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5 reasons PRPPs may not solve the pension crisis

Posted by on Nov 20, 2011 in Retirement | 0 comments

  Nov 18, 2011 – 12:04 PM ET | Last Updated: Nov 18, 2011 4:16 PM ET

Independent financial commentator Gail Bebee — author of No Hype: The Straight Goods on Investing Your Money — has listed 5 reasons why she thinks the new Pooled Registered Pension Plans (RPPs) won’t be the panacea for the pending pension crisis. The comments below each point are my own.

1.     Employers are not required to offer this, or any other, employer-sponsored pension plan.

This statement may or may not prove to be true. At this point, the federal legislation (Bill C-25) does not make PRPPs mandatory for employers to provide. But as I pointed out Thursday, this is not the federal government’s call. It’s up to the provinces and one hopes that the provinces will make it mandatory to offer at least some kind of workplace pension: if not a PRPP then the already existing Group RRSPs or Defined Contribution RPPs (or for that matter, and better yet, old-fashioned Defined Benefit RPPs).  Quebec is going down this path with its Voluntary Retirement Savings Plans. The voluntary refers only to the fact individuals can choose to opt out.

Vancouver pension consultant Greg Hurst sums the situation up nicely:

The government has decided not to take the opportunity to exhibit leadership to make it mandatory for federally-regulated employers to offer a pension or retirement savings plan to employees. This is disappointing, as it will make it more difficult to achieve lower costs – PRPPs will have to be sold in a competitive marketplace  and economies of scale will be more difficult to achieve. Hopefully, the provinces will bring in mandatory employer offering requirements.

2.     Employees will be able to opt out at will.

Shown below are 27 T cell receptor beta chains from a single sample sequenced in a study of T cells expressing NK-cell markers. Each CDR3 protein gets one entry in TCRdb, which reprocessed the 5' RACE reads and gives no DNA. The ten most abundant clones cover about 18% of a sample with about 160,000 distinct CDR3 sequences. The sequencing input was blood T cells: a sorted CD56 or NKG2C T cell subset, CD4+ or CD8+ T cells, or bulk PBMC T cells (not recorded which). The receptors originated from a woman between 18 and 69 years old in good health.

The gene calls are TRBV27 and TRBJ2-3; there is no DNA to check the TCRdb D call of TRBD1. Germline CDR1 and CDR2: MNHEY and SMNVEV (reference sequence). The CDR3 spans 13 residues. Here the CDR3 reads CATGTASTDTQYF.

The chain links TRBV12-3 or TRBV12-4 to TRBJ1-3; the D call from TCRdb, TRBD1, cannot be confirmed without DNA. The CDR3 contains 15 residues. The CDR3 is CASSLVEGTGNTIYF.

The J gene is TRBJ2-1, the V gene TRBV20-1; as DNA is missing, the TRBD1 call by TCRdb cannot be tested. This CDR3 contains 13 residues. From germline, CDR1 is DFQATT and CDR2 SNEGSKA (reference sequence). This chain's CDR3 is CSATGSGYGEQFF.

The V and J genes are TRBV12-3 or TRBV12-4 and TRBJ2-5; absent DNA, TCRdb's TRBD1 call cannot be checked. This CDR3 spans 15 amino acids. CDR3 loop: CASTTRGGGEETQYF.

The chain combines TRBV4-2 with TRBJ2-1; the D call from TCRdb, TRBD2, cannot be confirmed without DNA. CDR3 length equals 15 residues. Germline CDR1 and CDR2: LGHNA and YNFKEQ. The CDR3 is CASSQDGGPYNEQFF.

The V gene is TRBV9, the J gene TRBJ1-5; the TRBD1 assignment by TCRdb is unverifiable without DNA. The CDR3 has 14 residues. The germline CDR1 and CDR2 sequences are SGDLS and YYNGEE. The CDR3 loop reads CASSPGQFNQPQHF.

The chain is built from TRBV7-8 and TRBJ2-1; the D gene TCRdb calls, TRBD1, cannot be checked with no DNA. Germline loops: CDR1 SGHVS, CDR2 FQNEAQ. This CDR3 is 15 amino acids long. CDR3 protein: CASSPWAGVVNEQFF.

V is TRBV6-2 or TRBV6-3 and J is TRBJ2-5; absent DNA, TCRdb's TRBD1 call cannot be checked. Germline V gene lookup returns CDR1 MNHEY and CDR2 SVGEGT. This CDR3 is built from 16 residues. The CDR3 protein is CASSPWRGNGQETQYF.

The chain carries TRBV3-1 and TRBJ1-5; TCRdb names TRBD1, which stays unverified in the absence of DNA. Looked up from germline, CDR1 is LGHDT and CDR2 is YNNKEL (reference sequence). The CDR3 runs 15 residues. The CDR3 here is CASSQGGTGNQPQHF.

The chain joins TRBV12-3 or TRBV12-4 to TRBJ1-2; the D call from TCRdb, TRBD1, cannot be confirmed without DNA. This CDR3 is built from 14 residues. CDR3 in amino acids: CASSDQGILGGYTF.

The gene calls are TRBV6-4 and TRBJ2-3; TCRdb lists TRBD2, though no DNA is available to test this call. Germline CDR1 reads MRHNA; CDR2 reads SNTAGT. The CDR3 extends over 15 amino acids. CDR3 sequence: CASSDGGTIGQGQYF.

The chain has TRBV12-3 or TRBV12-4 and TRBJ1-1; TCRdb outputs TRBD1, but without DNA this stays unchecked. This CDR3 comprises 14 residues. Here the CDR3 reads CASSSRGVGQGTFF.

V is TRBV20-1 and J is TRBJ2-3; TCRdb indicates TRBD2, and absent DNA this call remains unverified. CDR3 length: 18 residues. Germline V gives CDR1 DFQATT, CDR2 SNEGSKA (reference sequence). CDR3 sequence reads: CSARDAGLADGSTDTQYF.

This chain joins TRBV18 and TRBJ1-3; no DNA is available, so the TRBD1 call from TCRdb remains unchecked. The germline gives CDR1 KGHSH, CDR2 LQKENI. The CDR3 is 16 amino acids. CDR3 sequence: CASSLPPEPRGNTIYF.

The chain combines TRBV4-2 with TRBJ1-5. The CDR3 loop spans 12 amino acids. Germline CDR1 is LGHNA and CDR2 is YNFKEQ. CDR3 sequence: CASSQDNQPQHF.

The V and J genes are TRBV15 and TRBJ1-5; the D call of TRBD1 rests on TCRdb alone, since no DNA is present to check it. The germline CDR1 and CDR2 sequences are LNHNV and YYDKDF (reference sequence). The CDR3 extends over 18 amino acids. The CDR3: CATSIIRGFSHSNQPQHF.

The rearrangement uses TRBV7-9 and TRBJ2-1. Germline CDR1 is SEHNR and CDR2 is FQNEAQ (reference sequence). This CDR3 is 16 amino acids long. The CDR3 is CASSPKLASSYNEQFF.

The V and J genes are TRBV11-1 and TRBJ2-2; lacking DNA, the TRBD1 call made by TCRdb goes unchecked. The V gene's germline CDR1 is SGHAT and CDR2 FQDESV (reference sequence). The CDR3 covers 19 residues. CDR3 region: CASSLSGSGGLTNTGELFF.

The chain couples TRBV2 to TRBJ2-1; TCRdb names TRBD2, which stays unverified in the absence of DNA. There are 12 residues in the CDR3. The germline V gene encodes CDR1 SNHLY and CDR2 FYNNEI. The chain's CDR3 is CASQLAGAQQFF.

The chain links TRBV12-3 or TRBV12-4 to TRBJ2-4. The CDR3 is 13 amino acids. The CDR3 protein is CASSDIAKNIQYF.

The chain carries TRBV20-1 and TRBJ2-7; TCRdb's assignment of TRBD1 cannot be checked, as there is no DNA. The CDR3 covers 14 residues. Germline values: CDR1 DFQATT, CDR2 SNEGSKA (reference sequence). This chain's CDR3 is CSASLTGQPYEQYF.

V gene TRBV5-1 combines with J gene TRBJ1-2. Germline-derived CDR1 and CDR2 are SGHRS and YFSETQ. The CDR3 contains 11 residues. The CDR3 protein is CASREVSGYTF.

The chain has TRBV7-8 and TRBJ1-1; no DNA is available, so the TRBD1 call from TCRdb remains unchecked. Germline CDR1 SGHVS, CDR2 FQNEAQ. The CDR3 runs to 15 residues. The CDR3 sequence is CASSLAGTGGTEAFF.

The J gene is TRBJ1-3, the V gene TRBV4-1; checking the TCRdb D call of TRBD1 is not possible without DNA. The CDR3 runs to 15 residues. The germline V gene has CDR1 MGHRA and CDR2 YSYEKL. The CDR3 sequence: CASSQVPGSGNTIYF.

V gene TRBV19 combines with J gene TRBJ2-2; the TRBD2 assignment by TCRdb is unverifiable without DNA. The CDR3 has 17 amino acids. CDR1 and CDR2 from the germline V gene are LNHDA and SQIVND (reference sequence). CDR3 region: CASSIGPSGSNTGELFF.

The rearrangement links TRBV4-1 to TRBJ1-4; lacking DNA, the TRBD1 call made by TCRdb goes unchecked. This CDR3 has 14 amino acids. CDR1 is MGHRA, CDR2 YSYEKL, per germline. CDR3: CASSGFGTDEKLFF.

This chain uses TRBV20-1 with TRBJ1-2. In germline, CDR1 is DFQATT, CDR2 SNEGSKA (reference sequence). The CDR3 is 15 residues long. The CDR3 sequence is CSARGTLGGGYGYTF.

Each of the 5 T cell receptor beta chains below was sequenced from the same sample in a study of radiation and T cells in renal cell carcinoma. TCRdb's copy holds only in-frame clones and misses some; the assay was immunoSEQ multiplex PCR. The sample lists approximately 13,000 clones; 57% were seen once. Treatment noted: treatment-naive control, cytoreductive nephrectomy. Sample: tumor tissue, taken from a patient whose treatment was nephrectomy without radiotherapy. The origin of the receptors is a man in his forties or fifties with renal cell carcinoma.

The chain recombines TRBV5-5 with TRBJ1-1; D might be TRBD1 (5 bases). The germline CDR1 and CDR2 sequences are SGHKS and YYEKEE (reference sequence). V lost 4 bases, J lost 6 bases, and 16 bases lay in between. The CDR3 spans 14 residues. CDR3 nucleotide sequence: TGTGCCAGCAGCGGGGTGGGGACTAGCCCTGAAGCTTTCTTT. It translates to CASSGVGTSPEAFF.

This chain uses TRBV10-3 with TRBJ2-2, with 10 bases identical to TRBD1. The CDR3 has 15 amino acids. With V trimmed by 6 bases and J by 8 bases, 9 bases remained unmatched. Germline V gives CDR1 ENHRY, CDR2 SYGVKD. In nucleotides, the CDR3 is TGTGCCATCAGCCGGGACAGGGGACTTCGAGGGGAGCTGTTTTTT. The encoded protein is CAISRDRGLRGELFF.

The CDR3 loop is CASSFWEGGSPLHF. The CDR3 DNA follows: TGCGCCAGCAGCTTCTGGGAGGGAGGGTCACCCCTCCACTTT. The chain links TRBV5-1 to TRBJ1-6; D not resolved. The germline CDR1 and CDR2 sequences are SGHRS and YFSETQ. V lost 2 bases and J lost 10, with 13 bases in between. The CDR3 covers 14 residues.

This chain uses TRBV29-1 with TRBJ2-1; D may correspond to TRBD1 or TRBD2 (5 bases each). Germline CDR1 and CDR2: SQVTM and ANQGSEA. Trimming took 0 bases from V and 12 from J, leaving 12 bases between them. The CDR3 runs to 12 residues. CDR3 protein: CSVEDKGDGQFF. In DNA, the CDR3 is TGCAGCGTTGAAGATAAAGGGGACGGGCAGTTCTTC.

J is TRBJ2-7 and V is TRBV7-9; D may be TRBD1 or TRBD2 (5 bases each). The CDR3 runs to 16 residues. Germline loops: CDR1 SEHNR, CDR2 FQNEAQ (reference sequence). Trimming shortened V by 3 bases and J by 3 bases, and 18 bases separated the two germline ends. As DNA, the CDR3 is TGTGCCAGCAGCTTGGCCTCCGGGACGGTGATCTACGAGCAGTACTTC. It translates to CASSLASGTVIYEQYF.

Probably right, unless some provinces find a way of compelling workers to join. Even if employers are required to offer some kind of workplace pension, letting workers opt out will severely undermine the program. You end up in the same place as underutilized RRSPs. According to a Department of Finance backgrounder, participation in RRSPs peaked at 45% of the labour force in 1997 before levelling off to 39% in 2008.

This is one strength of the Canada Pension Plan and Liberal and NDP proposals to enhance the CPP: full-time workers have no choice but to contribute and cannot choose to opt out. However, the Liberal proposal is for a voluntary supplementary CPP, which reintroduces the problem of opting out. The “tough love” approach arguably saves workers from themselves. Time and again, it’s been shown that forced savings programs are more effective — even if you’ve borrowed to invest and are in effect forced to repay the investment loan. The Harper government has not ruled out CPP expansion but has never said it would entertain more than a “modest” expansion, never explaining how much “modest” means. Remember too, that CPP is a DB-style plan, not DC in nature like PRPPs, DC-RPPs and indeed RRSPs.

3.     The financial industry, the same folks who charge Canadians some of the highest mutual fund fees in the world, will be managing the pension funds and will have a major say on the fees charged to do so.  

This argument has been made by the Liberal party and is a possible concern. Too many high-fee players undermined Australia’s superannuation program, the equivalent of the PRPP. Ottawa keeps referring to the economies of scale and lower investment management costs that “pooling” of assets will facilitate. Certainly, if the financial industry that has welcomed PRPPs goes down the active management route, then high or at least medium costs are possible. Even the DB pension industry has shown a marked preference for active management.

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